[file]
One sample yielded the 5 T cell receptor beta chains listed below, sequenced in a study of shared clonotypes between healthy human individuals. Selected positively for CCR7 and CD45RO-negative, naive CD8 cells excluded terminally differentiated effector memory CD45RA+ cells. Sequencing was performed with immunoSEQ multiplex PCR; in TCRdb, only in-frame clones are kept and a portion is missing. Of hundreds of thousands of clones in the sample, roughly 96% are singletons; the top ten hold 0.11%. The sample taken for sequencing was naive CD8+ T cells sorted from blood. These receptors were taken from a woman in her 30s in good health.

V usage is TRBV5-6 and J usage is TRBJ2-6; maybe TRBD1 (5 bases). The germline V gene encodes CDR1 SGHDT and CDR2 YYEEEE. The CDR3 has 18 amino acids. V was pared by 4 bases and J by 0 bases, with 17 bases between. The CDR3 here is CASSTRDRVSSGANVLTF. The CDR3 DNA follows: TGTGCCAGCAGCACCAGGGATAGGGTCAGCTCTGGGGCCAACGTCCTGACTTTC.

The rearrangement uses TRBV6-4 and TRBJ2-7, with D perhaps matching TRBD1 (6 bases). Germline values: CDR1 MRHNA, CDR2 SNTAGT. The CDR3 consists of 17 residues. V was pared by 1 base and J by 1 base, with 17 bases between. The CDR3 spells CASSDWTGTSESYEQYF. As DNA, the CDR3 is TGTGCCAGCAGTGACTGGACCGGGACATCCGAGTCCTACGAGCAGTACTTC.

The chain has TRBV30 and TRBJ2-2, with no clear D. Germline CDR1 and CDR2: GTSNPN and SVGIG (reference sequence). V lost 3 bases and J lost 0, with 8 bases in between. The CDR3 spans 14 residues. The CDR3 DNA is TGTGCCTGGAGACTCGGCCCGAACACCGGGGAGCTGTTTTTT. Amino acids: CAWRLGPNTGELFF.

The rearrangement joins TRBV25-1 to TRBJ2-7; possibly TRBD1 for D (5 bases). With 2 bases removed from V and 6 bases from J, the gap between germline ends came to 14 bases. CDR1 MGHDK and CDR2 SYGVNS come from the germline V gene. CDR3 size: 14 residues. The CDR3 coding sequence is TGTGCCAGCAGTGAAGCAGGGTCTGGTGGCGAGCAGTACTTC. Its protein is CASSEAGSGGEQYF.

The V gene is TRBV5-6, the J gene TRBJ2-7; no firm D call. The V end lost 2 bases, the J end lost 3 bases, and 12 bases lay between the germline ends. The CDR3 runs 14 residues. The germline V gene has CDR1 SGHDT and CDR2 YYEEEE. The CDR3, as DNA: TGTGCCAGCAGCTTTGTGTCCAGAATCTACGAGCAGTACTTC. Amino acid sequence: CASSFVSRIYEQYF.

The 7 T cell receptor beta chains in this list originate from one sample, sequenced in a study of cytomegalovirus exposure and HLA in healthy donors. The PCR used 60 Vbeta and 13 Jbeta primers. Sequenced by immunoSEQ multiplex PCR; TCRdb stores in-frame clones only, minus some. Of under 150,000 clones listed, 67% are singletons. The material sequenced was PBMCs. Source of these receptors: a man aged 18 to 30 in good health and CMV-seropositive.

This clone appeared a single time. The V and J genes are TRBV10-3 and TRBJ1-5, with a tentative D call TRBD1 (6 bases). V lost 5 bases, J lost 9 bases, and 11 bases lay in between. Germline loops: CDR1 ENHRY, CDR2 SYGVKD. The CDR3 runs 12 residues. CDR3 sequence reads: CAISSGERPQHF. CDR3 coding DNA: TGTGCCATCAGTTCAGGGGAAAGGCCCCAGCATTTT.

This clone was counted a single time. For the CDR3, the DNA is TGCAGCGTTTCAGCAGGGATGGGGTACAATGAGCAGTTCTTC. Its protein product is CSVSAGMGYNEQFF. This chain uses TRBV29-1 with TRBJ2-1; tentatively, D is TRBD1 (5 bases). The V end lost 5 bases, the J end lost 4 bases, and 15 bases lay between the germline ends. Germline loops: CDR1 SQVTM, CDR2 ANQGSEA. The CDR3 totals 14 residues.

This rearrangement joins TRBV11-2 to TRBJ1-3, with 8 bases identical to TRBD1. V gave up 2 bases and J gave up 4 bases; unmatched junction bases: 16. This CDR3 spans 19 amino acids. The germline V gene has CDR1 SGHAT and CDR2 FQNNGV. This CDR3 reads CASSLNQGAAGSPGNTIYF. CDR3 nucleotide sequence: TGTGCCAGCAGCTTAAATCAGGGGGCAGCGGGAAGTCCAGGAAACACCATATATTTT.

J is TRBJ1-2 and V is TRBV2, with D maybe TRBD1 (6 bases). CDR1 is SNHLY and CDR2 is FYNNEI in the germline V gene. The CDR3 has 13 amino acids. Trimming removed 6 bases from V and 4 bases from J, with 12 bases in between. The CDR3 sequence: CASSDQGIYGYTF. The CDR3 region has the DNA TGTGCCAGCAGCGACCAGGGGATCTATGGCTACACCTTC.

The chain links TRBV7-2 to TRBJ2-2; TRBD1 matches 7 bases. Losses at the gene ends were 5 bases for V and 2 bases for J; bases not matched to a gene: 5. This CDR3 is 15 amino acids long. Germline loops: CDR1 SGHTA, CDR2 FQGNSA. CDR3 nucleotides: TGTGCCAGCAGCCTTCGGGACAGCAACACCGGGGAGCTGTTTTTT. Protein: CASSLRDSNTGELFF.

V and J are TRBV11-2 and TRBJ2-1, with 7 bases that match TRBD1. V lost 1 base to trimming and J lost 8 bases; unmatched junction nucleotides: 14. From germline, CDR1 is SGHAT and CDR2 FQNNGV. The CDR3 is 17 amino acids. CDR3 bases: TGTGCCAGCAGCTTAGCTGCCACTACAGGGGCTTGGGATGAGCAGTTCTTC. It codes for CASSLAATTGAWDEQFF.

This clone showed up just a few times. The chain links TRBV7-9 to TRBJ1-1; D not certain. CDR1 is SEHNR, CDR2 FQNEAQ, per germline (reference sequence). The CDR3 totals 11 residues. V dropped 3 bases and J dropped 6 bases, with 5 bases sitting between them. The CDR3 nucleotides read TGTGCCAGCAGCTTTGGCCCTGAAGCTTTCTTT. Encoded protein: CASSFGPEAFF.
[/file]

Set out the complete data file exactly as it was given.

One sample yielded the 5 T cell receptor beta chains listed below, sequenced in a study of shared clonotypes between healthy human individuals. Selected positively for CCR7 and CD45RO-negative, naive CD8 cells excluded terminally differentiated effector memory CD45RA+ cells. Sequencing was performed with immunoSEQ multiplex PCR; in TCRdb, only in-frame clones are kept and a portion is missing. Of hundreds of thousands of clones in the sample, roughly 96% are singletons; the top ten hold 0.11%. The sample taken for sequencing was naive CD8+ T cells sorted from blood. These receptors were taken from a woman in her 30s in good health.

V usage is TRBV5-6 and J usage is TRBJ2-6; maybe TRBD1 (5 bases). The germline V gene encodes CDR1 SGHDT and CDR2 YYEEEE. The CDR3 has 18 amino acids. V was pared by 4 bases and J by 0 bases, with 17 bases between. The CDR3 here is CASSTRDRVSSGANVLTF. The CDR3 DNA follows: TGTGCCAGCAGCACCAGGGATAGGGTCAGCTCTGGGGCCAACGTCCTGACTTTC.

The rearrangement uses TRBV6-4 and TRBJ2-7, with D perhaps matching TRBD1 (6 bases). Germline values: CDR1 MRHNA, CDR2 SNTAGT. The CDR3 consists of 17 residues. V was pared by 1 base and J by 1 base, with 17 bases between. The CDR3 spells CASSDWTGTSESYEQYF. As DNA, the CDR3 is TGTGCCAGCAGTGACTGGACCGGGACATCCGAGTCCTACGAGCAGTACTTC.

The chain has TRBV30 and TRBJ2-2, with no clear D. Germline CDR1 and CDR2: GTSNPN and SVGIG (reference sequence). V lost 3 bases and J lost 0, with 8 bases in between. The CDR3 spans 14 residues. The CDR3 DNA is TGTGCCTGGAGACTCGGCCCGAACACCGGGGAGCTGTTTTTT. Amino acids: CAWRLGPNTGELFF.

The rearrangement joins TRBV25-1 to TRBJ2-7; possibly TRBD1 for D (5 bases). With 2 bases removed from V and 6 bases from J, the gap between germline ends came to 14 bases. CDR1 MGHDK and CDR2 SYGVNS come from the germline V gene. CDR3 size: 14 residues. The CDR3 coding sequence is TGTGCCAGCAGTGAAGCAGGGTCTGGTGGCGAGCAGTACTTC. Its protein is CASSEAGSGGEQYF.

The V gene is TRBV5-6, the J gene TRBJ2-7; no firm D call. The V end lost 2 bases, the J end lost 3 bases, and 12 bases lay between the germline ends. The CDR3 runs 14 residues. The germline V gene has CDR1 SGHDT and CDR2 YYEEEE. The CDR3, as DNA: TGTGCCAGCAGCTTTGTGTCCAGAATCTACGAGCAGTACTTC. Amino acid sequence: CASSFVSRIYEQYF.

The 7 T cell receptor beta chains in this list originate from one sample, sequenced in a study of cytomegalovirus exposure and HLA in healthy donors. The PCR used 60 Vbeta and 13 Jbeta primers. Sequenced by immunoSEQ multiplex PCR; TCRdb stores in-frame clones only, minus some. Of under 150,000 clones listed, 67% are singletons. The material sequenced was PBMCs. Source of these receptors: a man aged 18 to 30 in good health and CMV-seropositive.

This clone appeared a single time. The V and J genes are TRBV10-3 and TRBJ1-5, with a tentative D call TRBD1 (6 bases). V lost 5 bases, J lost 9 bases, and 11 bases lay in between. Germline loops: CDR1 ENHRY, CDR2 SYGVKD. The CDR3 runs 12 residues. CDR3 sequence reads: CAISSGERPQHF. CDR3 coding DNA: TGTGCCATCAGTTCAGGGGAAAGGCCCCAGCATTTT.

This clone was counted a single time. For the CDR3, the DNA is TGCAGCGTTTCAGCAGGGATGGGGTACAATGAGCAGTTCTTC. Its protein product is CSVSAGMGYNEQFF. This chain uses TRBV29-1 with TRBJ2-1; tentatively, D is TRBD1 (5 bases). The V end lost 5 bases, the J end lost 4 bases, and 15 bases lay between the germline ends. Germline loops: CDR1 SQVTM, CDR2 ANQGSEA. The CDR3 totals 14 residues.

This rearrangement joins TRBV11-2 to TRBJ1-3, with 8 bases identical to TRBD1. V gave up 2 bases and J gave up 4 bases; unmatched junction bases: 16. This CDR3 spans 19 amino acids. The germline V gene has CDR1 SGHAT and CDR2 FQNNGV. This CDR3 reads CASSLNQGAAGSPGNTIYF. CDR3 nucleotide sequence: TGTGCCAGCAGCTTAAATCAGGGGGCAGCGGGAAGTCCAGGAAACACCATATATTTT.

J is TRBJ1-2 and V is TRBV2, with D maybe TRBD1 (6 bases). CDR1 is SNHLY and CDR2 is FYNNEI in the germline V gene. The CDR3 has 13 amino acids. Trimming removed 6 bases from V and 4 bases from J, with 12 bases in between. The CDR3 sequence: CASSDQGIYGYTF. The CDR3 region has the DNA TGTGCCAGCAGCGACCAGGGGATCTATGGCTACACCTTC.

The chain links TRBV7-2 to TRBJ2-2; TRBD1 matches 7 bases. Losses at the gene ends were 5 bases for V and 2 bases for J; bases not matched to a gene: 5. This CDR3 is 15 amino acids long. Germline loops: CDR1 SGHTA, CDR2 FQGNSA. CDR3 nucleotides: TGTGCCAGCAGCCTTCGGGACAGCAACACCGGGGAGCTGTTTTTT. Protein: CASSLRDSNTGELFF.

V and J are TRBV11-2 and TRBJ2-1, with 7 bases that match TRBD1. V lost 1 base to trimming and J lost 8 bases; unmatched junction nucleotides: 14. From germline, CDR1 is SGHAT and CDR2 FQNNGV. The CDR3 is 17 amino acids. CDR3 bases: TGTGCCAGCAGCTTAGCTGCCACTACAGGGGCTTGGGATGAGCAGTTCTTC. It codes for CASSLAATTGAWDEQFF.

This clone showed up just a few times. The chain links TRBV7-9 to TRBJ1-1; D not certain. CDR1 is SEHNR, CDR2 FQNEAQ, per germline (reference sequence). The CDR3 totals 11 residues. V dropped 3 bases and J dropped 6 bases, with 5 bases sitting between them. The CDR3 nucleotides read TGTGCCAGCAGCTTTGGCCCTGAAGCTTTCTTT. Encoded protein: CASSFGPEAFF.